Mr. Fitzgerald explained that he was substituting for Shelby Hallmark, Director of OWCP. He then noted his satisfaction with the progress of the Initiative and with the performance of the federal agencies in meeting the goals. He described the improvement since FY 2000 in the timely filing of injury claims across the federal government (Goal 3). He added that at the inception of the Initiative in 2003, the federal government had approximately a 50 percent timely filing rate. Agencies are now at nearly an 80 percent timely filing rate through the second quarter of FY 2009. Mr. Fitzgerald remarked that, by and large, the major agencies are doing a good job of improving their timeliness. He noted that although the Departments of Agriculture and Treasury are currently missing their mark, they still have time to reach targeted performance levels by the end of the year. Finally, he commented that the Department of Labor has made 100 percent on its timeliness so far this year.
 
In regards to Goal 4, Mr. Fitzgerald reported that lost production days have been reduced by roughly 15 days per 100 employees. He also reported that OWCP, in particular, has seen a reduction in lost production days by nearly 30 days per 100 employees.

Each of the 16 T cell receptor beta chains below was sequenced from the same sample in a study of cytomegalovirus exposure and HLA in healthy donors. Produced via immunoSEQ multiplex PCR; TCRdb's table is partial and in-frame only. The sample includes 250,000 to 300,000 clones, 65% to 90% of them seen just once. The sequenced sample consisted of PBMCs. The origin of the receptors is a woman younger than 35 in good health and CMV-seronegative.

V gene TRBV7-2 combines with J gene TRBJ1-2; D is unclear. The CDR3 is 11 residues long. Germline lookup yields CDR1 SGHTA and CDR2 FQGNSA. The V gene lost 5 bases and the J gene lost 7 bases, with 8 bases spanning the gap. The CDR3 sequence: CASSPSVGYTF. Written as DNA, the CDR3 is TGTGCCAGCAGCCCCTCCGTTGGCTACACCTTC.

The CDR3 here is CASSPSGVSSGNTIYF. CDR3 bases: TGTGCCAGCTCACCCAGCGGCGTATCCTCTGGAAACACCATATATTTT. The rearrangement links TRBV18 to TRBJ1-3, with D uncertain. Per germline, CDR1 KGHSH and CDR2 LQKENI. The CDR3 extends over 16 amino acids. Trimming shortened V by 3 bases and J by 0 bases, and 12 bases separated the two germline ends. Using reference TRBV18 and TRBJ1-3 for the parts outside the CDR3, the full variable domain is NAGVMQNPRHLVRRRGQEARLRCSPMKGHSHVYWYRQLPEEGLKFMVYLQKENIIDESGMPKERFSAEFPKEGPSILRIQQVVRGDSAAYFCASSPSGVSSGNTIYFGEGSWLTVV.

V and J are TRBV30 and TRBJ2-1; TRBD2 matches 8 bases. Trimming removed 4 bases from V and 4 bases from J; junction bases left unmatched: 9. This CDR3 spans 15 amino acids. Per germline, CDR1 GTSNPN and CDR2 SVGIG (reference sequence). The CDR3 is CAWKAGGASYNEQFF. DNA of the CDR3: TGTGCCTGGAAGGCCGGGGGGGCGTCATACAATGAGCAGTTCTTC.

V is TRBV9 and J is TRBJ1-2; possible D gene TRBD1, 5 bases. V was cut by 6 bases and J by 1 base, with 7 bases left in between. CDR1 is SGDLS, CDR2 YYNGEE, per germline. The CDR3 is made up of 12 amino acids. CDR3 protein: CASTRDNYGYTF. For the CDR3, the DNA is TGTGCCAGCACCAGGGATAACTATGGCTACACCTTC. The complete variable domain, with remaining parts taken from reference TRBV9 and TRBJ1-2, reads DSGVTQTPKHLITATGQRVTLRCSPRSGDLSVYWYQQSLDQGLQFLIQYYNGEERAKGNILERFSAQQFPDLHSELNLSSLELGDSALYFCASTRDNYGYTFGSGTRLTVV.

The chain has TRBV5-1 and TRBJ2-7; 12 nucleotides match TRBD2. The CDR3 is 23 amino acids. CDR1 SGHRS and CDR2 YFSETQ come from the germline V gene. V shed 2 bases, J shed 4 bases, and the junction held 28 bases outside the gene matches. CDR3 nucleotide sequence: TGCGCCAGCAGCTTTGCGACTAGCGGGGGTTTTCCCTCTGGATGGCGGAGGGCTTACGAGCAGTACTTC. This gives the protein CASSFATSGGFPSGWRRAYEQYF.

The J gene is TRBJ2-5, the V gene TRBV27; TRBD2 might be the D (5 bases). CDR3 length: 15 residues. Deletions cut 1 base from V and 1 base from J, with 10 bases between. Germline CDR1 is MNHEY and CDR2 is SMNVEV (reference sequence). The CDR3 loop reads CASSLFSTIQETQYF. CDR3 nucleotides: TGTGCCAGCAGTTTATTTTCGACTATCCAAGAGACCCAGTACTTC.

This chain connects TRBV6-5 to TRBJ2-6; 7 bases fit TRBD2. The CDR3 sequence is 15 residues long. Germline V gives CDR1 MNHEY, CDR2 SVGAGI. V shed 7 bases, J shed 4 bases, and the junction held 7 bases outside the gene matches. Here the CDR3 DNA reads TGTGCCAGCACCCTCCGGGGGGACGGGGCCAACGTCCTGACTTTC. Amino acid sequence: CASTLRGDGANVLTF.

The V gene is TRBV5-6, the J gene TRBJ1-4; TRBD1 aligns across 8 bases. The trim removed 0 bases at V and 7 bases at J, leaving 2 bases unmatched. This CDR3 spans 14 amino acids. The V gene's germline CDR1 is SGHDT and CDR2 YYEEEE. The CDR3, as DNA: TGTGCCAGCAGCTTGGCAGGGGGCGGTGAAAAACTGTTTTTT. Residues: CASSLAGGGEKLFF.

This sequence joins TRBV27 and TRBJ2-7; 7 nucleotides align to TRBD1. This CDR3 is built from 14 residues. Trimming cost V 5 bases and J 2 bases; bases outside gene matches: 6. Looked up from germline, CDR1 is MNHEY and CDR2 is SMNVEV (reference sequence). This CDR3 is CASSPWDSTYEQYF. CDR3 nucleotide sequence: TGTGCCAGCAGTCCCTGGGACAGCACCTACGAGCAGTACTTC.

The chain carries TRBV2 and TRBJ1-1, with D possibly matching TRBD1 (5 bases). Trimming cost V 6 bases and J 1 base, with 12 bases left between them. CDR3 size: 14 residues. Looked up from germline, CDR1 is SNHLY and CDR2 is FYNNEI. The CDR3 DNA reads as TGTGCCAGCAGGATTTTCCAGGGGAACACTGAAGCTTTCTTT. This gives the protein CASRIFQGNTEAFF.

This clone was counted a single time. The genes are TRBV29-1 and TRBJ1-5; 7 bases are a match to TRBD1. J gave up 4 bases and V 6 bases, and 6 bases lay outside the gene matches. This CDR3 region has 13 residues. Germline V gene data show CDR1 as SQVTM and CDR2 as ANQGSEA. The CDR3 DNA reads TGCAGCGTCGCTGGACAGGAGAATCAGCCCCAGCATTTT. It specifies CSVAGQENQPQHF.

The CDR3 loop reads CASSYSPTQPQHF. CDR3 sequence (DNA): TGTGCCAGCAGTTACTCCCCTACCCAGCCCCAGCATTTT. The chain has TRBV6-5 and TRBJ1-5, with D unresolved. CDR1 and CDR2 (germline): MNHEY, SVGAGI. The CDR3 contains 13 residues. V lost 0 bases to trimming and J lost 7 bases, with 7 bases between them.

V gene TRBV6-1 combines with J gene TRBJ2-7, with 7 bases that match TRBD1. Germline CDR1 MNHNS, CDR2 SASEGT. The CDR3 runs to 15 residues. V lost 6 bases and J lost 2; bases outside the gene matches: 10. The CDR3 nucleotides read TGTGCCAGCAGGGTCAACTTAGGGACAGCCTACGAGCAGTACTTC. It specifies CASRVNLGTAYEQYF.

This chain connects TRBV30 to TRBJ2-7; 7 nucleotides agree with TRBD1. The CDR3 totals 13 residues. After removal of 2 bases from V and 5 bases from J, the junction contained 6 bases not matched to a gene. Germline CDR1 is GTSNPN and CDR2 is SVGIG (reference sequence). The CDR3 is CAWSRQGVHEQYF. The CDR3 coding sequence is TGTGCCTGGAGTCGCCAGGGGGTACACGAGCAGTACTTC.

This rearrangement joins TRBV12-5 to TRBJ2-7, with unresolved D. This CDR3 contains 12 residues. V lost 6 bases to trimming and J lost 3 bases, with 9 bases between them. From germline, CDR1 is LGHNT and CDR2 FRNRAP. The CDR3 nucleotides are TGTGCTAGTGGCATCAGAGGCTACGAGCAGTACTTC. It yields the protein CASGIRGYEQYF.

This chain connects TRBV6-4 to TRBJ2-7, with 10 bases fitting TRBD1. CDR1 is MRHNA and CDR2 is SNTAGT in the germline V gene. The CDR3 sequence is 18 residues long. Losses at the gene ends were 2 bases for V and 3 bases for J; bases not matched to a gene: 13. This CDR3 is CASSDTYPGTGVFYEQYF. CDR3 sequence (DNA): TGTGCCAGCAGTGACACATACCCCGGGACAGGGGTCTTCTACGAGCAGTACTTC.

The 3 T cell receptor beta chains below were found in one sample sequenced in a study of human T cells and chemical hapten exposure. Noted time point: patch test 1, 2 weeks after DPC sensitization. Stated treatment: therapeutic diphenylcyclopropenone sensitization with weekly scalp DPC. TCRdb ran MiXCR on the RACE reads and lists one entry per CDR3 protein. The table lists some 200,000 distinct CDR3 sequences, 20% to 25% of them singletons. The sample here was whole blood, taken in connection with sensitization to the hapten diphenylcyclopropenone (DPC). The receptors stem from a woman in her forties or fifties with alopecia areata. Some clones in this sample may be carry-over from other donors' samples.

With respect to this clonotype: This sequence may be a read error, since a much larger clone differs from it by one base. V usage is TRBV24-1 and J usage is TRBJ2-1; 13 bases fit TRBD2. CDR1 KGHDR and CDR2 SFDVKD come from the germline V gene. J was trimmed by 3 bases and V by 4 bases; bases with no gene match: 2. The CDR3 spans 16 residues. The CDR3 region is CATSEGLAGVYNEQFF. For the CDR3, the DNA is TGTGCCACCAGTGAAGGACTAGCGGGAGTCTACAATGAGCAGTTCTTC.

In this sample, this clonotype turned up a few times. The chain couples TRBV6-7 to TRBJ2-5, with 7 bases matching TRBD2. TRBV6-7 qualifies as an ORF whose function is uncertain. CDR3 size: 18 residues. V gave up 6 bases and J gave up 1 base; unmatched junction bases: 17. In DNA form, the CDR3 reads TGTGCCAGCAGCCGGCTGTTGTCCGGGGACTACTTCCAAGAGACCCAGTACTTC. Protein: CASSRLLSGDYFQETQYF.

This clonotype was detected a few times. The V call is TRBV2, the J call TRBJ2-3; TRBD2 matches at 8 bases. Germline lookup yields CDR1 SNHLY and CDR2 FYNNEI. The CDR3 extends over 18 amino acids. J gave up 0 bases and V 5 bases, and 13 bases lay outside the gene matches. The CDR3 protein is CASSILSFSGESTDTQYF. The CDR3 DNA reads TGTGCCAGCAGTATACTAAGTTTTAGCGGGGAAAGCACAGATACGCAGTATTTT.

Mr. Fitzgerald closed his presentation by highlighting some of the efforts underway in OWCP. These include a new strategy to expand electronic sharing of information between the Department of Labor and other federal agencies, as well as introducing electronic filing capability at all agencies to improve operations and speed up service delivery. He also announced the universal accessibility of the claimant query system for all Federal Employees Compensation Act (FECA) claimants.
 
Mr. Barab again noted the success of the federal government in meeting the SHARE goals. He then pointed out that FY 2009 marks the end of the three-year SHARE extension, and strategies for establishing a replacement program are currently being explored.
 
Recordkeeping
Mr. Barab introduced Mikki Holmes, Program Analyst with OSHA-OFAP, and Kate Newman, Division Chief of the Bureau of Labor Statistics' (BLS's) Division of Safety and Health Program Analysis and Control, to give a presentation on OSHA and BLS's joint initiative to collect site-specific injury and illness data from federal-sector establishments. Ms. Newman explained that Tiffany Brown, Economist for the BLS Office of Safety, Health and Working Conditions, would present on her behalf.